Work

You can continue to work if you have low back pain, so long as it is possible to avoid prolonged standing or sitting, heavy lifting, and twisting, but you may need to stay home from work if your job does not allow you to sit or stand comfortably. While standing at work, stepping on a block of wood with one foot (and periodically alternating the foot on the block) may be helpful.

Physiotherapy

One of the most common treatments for back pain is physiotherapy. Physiotherapists are able to:
  • assess your back and pinpoint where any problem areas may be
  • identify actions or habits that may be adding to your pain
  • provide you with exercises and advice to reduce pain and prevent further episodes.

Other treatments

There are a variety of other non-medicine-based treatment options to manage pain such as acupuncture, manipulation and massage. Before starting any treatment, talk to your doctor so that treatment options can be discussed and to ensure that a specific treatment option is suitable for you. Read more about non-medicine treatments for pain.

  • Acupuncture may be helpful for chronic back pain but it is not clear if acupuncture is helpful for people with recent-onset (acute) low back pain.
  • Massage or yoga was found to have greatest benefit in people with chronic back pain who expected to improve with these treatments.
  • Spinal manipulation may offer some relief and improved function in people with acute or chronic low back pain. 

Preventing back pain — tips for a healthy back

What we do day to day is very important to help keep our backs strong and supple. Here are a few things you can do to keep a healthy back and prevent back pain:

  • Keep active – regular exercise improves muscle strength and reduces pain and stiffness.
  • Maintain good posture – sit up straight and review how you sit or relax.
  • If you sit for long periods, raise your hips slightly higher than your knees by placing a slender pillow under your hips, and support the lower curve of your back with another pillow.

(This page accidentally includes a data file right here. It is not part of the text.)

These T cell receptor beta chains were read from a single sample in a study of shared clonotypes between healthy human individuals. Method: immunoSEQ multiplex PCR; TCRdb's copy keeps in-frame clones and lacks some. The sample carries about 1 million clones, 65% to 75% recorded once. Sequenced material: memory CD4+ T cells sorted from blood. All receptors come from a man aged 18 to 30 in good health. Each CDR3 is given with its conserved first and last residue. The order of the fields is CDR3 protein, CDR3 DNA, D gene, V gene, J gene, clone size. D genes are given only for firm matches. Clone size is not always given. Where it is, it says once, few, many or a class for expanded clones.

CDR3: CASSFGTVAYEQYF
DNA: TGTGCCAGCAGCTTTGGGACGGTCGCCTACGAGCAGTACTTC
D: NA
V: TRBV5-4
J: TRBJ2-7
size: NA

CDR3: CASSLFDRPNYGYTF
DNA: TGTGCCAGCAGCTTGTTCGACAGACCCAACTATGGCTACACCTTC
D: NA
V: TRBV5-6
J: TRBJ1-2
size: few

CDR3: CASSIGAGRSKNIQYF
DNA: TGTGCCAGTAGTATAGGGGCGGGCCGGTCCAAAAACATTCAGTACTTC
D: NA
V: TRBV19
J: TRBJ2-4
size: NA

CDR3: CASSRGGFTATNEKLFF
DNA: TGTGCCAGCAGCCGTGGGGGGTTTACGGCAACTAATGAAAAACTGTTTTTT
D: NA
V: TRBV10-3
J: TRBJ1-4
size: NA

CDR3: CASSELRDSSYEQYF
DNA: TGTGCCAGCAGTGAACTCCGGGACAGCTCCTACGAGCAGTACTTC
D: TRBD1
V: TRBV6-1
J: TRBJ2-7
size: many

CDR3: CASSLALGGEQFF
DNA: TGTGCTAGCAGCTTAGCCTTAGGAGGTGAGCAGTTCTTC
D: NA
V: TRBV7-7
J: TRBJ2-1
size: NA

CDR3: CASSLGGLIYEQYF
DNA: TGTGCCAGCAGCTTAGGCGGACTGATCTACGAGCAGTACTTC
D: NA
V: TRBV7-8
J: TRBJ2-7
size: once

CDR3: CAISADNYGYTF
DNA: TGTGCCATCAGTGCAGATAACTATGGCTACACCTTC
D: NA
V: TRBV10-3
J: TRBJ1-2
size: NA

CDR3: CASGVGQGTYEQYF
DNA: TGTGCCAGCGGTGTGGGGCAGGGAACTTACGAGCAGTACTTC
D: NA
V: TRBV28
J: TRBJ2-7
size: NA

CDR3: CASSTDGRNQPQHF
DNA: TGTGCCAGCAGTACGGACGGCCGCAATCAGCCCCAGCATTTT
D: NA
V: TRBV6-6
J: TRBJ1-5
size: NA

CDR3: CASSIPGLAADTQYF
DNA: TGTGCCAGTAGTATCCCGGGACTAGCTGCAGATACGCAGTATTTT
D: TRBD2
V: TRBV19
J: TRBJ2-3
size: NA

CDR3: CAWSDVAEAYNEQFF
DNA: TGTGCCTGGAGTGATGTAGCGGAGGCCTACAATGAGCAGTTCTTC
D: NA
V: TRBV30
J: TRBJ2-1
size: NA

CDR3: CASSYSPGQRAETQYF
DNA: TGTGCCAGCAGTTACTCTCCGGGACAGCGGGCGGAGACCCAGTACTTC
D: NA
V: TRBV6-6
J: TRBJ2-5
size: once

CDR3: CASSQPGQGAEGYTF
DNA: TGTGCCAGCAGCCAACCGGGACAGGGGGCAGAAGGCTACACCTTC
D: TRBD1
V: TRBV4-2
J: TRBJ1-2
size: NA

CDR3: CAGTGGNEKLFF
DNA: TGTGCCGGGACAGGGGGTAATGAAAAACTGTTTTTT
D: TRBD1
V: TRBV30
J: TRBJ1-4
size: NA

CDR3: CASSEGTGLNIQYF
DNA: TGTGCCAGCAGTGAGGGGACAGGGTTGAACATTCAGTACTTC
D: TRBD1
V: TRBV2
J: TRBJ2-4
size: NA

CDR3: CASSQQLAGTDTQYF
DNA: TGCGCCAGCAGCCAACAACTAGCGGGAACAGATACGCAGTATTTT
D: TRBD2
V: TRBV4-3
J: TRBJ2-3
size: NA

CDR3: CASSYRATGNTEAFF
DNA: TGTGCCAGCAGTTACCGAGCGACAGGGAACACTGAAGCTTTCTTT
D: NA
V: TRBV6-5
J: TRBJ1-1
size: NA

• If you stand for long periods, place one foot on a stool. Change your position during the day by having both standing and sitting tasks, and take frequent breaks.
  • Take extra care with lifting – bend your knees, keep your head up, back straight and be sensible about what you lift given your age, size and general health.
  • Don’t smoke, because nicotine decreases blood flow to your back. Injuries occur more often and healing takes longer in smokers.

If you have recurring back pain, the following may help:

  • Exercise regularly – people who do regular exercise have less back pain than those who are inactive.
  • Aim for a weight within your healthy range – the more overweight someone is, the more strain this put on all their joints, muscles and back.
  • Avoid activities that cause sudden movements.
  • Review your footwear – flat shoes with good arch support and cushioning can help.
  • Manage stress, mood and anxiety – these can increase muscle tension and back pain. 

Ask your physiotherapist or health provider what preventive exercises and stretches are best for you.

When to see your doctor about back pain?

You should see your doctor or physiotherapist if you have back pain which is not getting better after a few weeks of trying simple exercises and following the tips for a healthy back below.

Although rare, back pain can be a sign of a more serious condition.

If you experience any of the following 'red flag' symptoms with your back pain then please see a doctor urgently
  • numbness in the groin or buttocks
  • loss of bladder or bowel control 
  • redness or swelling on your back 
  • difficulty walking 
  • constant pain, especially at night
  • pain that is getting much worse, or spreading up your spine
  • numbness or pins and needles in both legs.

Learn more

Back pain Ministry of Health (NZ)
Back pain - disc problems Better Health Channel
How physio can help back pain Physiotherapy New Zealand
Back pain – range of resources Medline Plus (US)

References

  1. The principles of managing acute pain in primary care BPAC 2018
  2. Paracetamol is ineffective for acute and chronic low-back pain Goodfellow Gems
  3. Prevention and treatment of low back pain: evidence, challenges, and promising directions. Lancet 2018
Credits: Health Navigator Editorial Team. Reviewed By: Rebecca Grainger, Hutt Valley DHB (24 February 2017) Last reviewed: 19 Jun 2018